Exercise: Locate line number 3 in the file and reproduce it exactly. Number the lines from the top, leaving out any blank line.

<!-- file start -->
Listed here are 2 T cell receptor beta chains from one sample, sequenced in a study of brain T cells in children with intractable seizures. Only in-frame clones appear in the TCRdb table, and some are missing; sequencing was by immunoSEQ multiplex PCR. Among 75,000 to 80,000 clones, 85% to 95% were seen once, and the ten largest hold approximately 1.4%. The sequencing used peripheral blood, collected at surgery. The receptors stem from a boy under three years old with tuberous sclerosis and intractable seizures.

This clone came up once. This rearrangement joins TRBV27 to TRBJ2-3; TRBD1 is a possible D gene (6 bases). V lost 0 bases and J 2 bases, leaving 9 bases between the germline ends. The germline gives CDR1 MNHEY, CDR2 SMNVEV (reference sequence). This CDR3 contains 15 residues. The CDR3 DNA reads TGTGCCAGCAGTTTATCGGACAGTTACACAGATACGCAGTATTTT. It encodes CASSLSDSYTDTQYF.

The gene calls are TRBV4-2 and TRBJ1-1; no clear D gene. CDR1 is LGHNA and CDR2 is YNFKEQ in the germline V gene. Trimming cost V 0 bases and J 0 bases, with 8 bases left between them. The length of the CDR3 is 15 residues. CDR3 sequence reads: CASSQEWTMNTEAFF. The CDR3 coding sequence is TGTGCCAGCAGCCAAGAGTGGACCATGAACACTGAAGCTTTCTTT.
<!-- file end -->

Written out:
The gene calls are TRBV4-2 and TRBJ1-1; no clear D gene. CDR1 is LGHNA and CDR2 is YNFKEQ in the germline V gene. Trimming cost V 0 bases and J 0 bases, with 8 bases left between them. The length of the CDR3 is 15 residues. CDR3 sequence reads: CASSQEWTMNTEAFF. The CDR3 coding sequence is TGTGCCAGCAGCCAAGAGTGGACCATGAACACTGAAGCTTTCTTT.